Cost analysis (71 - 80 of 165 items)
Space Shuttle: Costs for Hubble Servicing Mission and Implementation of Safety Recommendations Not Yet Definitive
GAO-05-34: Published: Nov 19, 2004. Publicly Released: Dec 17, 2004.
Hubble's continued operation has been dependent on manned servicing missions using the National Aeronautics and Space Administration's (NASA) shuttle fleet. The fleet was grounded in early 2003 following the loss of the Space Shuttle Columbia, as NASA focused its efforts on responding to recommendations made by the Columbia Accident Investigation Board (CAIB). In January 2004, NASA announced its d...
Defense Space Activities: Continuation of Evolved Expendable Launch Vehicle Program's Progress to Date Subject to Some Uncertainty
GAO-04-778R: Published: Jun 24, 2004. Publicly Released: Jun 24, 2004.
The U.S. space policy states that access to and use of space is critical to preserving peace and protecting U.S. national security and also benefits the country's civil and commercial interests. Air Force guidance explains further that access to space requires the ability to launch critical space assets, when needed, by a mix of space launch systems from standard launch pads at major support facil...
NASA: Lack of Disciplined Cost-Estimating Processes Hinders Effective Program Management
GAO-04-642: Published: May 28, 2004. Publicly Released: Jun 22, 2004.
For more than a decade, GAO has identified the National Aeronautics and Space Administration's (NASA) contract management as a high-risk area--in part because of NASA's inability to collect, maintain, and report the full cost of its programs and projects. Lacking this information, NASA has been challenged to manage its programs and control program costs. The scientific and technical expectations i...
Space Shuttle: Further Improvements Needed in NASA's Modernization Efforts
GAO-04-203: Published: Jan 15, 2004. Publicly Released: Feb 13, 2004.
The Columbia tragedy has accentuated the need to modernize the 20-year-old space shuttle, the only U.S. launch system that carries people to and from space. The shuttle will now be needed for another two decades. As it ages, the spacecraft's components will also age, and it may become increasingly unreliable. GAO examined the National Aeronautics and Space Administration's (NASA) plans to upgrade...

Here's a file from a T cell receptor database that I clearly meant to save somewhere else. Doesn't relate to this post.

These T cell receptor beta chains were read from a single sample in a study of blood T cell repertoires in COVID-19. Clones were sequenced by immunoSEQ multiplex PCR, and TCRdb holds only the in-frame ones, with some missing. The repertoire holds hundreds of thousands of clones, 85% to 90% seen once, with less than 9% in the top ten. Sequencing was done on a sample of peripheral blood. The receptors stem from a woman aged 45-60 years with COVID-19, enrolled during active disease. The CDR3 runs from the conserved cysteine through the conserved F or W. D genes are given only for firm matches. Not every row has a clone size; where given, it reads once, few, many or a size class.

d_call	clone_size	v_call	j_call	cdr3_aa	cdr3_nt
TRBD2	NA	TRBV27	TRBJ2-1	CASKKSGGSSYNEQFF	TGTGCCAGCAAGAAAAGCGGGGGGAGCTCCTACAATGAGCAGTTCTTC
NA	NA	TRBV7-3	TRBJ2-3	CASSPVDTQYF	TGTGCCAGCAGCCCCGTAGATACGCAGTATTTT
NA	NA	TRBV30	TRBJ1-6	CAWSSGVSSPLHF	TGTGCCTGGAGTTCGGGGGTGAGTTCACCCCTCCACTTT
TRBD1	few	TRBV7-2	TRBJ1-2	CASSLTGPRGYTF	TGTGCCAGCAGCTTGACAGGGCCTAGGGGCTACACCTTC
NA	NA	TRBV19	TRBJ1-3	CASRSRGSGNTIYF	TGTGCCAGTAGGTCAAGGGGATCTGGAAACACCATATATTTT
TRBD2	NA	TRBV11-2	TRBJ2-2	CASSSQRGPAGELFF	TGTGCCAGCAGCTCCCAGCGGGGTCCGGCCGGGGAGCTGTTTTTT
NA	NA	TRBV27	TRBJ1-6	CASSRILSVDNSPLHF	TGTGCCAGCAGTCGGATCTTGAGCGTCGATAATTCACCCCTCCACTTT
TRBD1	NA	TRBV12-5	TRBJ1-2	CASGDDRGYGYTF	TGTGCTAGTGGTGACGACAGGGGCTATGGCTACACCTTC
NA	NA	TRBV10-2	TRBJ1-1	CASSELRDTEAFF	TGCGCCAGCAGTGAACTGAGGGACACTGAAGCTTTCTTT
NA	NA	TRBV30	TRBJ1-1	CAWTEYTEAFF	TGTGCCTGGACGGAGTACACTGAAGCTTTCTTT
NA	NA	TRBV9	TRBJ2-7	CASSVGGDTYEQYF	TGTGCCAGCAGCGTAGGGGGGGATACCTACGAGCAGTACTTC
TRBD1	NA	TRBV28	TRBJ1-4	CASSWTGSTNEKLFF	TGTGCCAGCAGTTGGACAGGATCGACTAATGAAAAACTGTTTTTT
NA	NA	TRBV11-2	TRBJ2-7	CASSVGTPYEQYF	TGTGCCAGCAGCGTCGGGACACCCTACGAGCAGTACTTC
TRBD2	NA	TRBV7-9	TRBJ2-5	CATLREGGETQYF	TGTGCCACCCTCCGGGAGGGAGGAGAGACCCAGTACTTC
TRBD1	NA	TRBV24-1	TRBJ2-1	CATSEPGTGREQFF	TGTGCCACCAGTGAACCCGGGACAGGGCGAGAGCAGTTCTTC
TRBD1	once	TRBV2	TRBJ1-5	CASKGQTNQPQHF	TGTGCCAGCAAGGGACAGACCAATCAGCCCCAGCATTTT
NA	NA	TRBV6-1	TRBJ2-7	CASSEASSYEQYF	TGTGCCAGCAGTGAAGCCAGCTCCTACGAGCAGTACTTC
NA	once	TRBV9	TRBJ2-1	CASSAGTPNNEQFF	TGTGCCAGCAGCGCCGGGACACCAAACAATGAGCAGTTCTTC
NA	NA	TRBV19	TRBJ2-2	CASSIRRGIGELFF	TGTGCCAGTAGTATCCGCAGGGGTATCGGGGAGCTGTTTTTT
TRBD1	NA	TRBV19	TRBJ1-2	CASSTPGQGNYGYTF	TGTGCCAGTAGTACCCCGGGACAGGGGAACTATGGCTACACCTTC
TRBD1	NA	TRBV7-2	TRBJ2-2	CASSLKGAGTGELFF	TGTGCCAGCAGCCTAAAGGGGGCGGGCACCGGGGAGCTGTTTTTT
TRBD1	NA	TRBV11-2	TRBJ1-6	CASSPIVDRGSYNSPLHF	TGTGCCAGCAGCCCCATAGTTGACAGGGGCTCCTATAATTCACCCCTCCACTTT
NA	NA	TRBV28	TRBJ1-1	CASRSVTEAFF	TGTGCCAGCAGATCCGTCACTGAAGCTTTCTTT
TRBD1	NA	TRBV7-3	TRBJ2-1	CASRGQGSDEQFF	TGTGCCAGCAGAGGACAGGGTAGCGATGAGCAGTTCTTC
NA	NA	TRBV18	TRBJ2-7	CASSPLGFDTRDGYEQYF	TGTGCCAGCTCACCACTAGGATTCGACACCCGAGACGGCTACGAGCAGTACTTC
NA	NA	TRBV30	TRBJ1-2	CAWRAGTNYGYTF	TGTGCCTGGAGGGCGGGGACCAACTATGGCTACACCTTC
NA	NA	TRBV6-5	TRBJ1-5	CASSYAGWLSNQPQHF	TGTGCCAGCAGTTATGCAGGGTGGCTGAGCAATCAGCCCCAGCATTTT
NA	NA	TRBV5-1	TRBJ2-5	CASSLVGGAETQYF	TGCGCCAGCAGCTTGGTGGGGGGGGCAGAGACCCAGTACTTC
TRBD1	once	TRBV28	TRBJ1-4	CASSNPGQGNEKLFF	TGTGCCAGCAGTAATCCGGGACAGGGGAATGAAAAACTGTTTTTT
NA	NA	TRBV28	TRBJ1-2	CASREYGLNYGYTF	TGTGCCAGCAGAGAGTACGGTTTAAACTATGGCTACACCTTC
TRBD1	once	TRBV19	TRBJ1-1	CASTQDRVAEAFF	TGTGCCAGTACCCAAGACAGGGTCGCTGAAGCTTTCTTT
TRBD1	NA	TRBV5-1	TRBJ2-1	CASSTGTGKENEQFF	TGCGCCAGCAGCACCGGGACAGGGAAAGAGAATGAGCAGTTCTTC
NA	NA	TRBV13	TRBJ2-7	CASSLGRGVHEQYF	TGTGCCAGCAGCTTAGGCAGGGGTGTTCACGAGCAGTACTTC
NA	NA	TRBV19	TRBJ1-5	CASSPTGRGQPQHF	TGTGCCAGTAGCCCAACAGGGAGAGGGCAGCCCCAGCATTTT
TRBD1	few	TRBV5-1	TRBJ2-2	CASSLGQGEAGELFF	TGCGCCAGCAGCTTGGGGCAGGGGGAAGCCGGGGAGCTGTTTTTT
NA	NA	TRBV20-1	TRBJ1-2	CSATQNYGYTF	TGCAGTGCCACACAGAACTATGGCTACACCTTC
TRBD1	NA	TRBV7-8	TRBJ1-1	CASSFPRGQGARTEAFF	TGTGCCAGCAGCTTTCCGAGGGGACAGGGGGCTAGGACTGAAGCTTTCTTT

Space Station: Impact of the Grounding of the Shuttle Fleet
GAO-03-1107: Published: Sep 12, 2003. Publicly Released: Oct 14, 2003.
In 1998, the National Aeronautics and Space Administration (NASA) and its international partners--Canada, Europe, Japan, and Russia--began on-orbit assembly of the International Space Station, envisioned as a permanently orbiting laboratory for conducting scientific research under nearly weightless conditions. Since its inception, the program has experienced numerous problems, resulting in signifi...
NASA: Major Management Challenges and Program Risks
GAO-03-849T: Published: Jun 12, 2003. Publicly Released: Jun 12, 2003.
Since its inception, the National Aeronautics and Space Administration (NASA) has undertaken numerous programs that have greatly advanced scientific and technological knowledge. NASA's activities span a broad range of complex and technical endeavors. But the agency is at a critical juncture, and major management improvements are needed. In January of this year, we identified four challenges facing...
Relocation of Space Shuttle Major Modification Work
GAO-03-294R: Published: Dec 2, 2002. Publicly Released: Jan 2, 2003.
We assessed the National Aeronautics and Space Administration's (NASA) rationale and documentation to support its decision to relocate Space Shuttle Orbiter Major Modification (OMM) work from Palmdale, California, to Kennedy Space Center, Florida. OMM work entails alterations to improve the Space Shuttle's Safety, operational quality, and long-term support and to extend its life.NASA had a sound b...
Space Station: Actions Under Way to Manage Cost, but Significant Challenges Remain
GAO-02-735: Published: Jul 17, 2002. Publicly Released: Jul 18, 2002.
The National Aeronautics and Space Administration (NASA) revealed that the cost to complete assembly of the international space station has risen from $25 billion to $30 billion. Much of that cost growth is due to inadequate definition of requirements, changes in program content, schedule delays, and poor program oversight. Weaknesses in the program's cost-estimating process call into question the...
Space Shuttle Safety: Update on NASA's Progress in Revitalizing the Shuttle Workforce and Making Safety Upgrades
GAO-01-1122T: Published: Sep 6, 2001. Publicly Released: Sep 6, 2001.
In August 2000, the National Aeronautics and Space Administration's (NASA) space shuttle program was at a critical juncture. Its workforce had declined significantly since 1995, its flight rate was to double to support the assembly of the International Space Station, and costly safety upgrades were planned to enhance the space shuttle's operation until at least 2012. Workforce reductions were jeop...
Space Transportation: Critical Areas NASA Needs to Address in Managing Its Reusable Launch Vehicle Program
GAO-01-826T: Published: Jun 20, 2001. Publicly Released: Jun 20, 2001.
This testimony discusses the National Aeronautics and Space Administration's (NASA) X-33 and X-34 reusable launch vehicle programs. The two programs experienced difficulties achieving their goals primarily because NASA did not develop realistic cost estimates, timely acquisition and risk management plans, and adequate and realistic performance goals. In particular, neither program fully (1) assess...